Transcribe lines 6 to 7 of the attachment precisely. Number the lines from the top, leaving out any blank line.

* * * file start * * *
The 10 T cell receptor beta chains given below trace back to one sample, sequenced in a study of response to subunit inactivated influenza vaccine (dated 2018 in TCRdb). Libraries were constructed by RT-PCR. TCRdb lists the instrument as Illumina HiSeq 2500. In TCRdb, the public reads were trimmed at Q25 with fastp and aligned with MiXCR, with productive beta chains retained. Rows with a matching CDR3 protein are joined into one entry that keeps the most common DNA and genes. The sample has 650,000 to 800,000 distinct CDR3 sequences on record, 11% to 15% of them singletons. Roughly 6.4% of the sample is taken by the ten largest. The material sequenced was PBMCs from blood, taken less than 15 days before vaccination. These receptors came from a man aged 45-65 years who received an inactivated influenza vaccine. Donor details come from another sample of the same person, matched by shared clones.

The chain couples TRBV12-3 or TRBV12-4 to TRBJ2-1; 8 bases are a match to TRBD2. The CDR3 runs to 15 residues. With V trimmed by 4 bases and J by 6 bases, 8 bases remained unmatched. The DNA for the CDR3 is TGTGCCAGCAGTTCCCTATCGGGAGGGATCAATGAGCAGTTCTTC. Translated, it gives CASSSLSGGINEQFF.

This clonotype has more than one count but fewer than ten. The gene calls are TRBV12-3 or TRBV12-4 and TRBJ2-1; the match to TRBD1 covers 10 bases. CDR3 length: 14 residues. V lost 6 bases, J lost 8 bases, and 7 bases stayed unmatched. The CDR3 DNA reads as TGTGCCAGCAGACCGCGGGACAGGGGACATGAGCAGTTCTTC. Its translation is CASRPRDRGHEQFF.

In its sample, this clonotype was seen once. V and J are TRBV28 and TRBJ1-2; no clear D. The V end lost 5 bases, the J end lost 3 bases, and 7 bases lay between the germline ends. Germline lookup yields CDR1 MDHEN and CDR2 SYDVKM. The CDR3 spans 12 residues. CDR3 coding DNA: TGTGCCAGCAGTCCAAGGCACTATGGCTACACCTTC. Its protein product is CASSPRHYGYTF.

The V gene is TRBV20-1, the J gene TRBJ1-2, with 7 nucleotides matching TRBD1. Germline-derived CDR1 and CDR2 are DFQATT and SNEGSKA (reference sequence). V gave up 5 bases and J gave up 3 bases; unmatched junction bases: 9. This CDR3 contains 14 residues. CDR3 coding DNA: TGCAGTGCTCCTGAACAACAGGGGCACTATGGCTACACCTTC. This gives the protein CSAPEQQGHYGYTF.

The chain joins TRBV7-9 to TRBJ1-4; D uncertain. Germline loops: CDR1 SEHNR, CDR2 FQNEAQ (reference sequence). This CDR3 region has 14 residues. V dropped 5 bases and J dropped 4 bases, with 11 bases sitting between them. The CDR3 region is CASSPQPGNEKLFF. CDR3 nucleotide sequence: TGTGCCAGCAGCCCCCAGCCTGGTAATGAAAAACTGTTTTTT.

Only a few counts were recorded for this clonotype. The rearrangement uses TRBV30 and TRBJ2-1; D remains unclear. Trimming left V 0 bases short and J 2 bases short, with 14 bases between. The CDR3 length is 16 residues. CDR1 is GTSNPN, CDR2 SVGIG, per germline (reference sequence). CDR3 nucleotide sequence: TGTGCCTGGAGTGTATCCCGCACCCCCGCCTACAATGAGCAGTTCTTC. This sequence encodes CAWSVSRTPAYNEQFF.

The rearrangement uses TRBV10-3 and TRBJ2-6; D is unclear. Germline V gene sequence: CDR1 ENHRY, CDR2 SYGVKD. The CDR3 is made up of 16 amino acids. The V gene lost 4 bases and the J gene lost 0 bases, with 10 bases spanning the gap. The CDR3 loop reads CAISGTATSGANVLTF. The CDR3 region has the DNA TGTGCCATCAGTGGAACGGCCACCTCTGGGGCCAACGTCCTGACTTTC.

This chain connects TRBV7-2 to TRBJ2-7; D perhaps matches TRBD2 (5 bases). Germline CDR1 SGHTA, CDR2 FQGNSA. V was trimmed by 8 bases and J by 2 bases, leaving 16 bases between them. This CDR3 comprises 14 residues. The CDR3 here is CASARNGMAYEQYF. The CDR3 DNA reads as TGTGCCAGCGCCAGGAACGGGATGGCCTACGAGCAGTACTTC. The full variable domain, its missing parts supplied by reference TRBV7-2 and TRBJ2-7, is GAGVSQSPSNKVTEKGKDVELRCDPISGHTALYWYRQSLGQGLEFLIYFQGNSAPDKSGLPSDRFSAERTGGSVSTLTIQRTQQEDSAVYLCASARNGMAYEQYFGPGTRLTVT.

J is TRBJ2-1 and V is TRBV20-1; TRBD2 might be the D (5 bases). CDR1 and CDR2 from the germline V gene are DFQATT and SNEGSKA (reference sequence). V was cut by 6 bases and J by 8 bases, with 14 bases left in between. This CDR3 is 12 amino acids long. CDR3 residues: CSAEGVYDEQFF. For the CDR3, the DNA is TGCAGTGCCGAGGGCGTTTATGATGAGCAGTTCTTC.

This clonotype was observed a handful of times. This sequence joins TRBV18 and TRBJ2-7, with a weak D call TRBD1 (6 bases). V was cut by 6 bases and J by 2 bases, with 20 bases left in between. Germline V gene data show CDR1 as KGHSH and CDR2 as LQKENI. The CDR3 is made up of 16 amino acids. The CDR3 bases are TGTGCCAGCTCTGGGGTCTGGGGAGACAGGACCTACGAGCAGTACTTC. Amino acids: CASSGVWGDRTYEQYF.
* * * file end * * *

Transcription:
The chain joins TRBV7-9 to TRBJ1-4; D uncertain. Germline loops: CDR1 SEHNR, CDR2 FQNEAQ (reference sequence). This CDR3 region has 14 residues. V dropped 5 bases and J dropped 4 bases, with 11 bases sitting between them. The CDR3 region is CASSPQPGNEKLFF. CDR3 nucleotide sequence: TGTGCCAGCAGCCCCCAGCCTGGTAATGAAAAACTGTTTTTT.

Only a few counts were recorded for this clonotype. The rearrangement uses TRBV30 and TRBJ2-1; D remains unclear. Trimming left V 0 bases short and J 2 bases short, with 14 bases between. The CDR3 length is 16 residues. CDR1 is GTSNPN, CDR2 SVGIG, per germline (reference sequence). CDR3 nucleotide sequence: TGTGCCTGGAGTGTATCCCGCACCCCCGCCTACAATGAGCAGTTCTTC. This sequence encodes CAWSVSRTPAYNEQFF.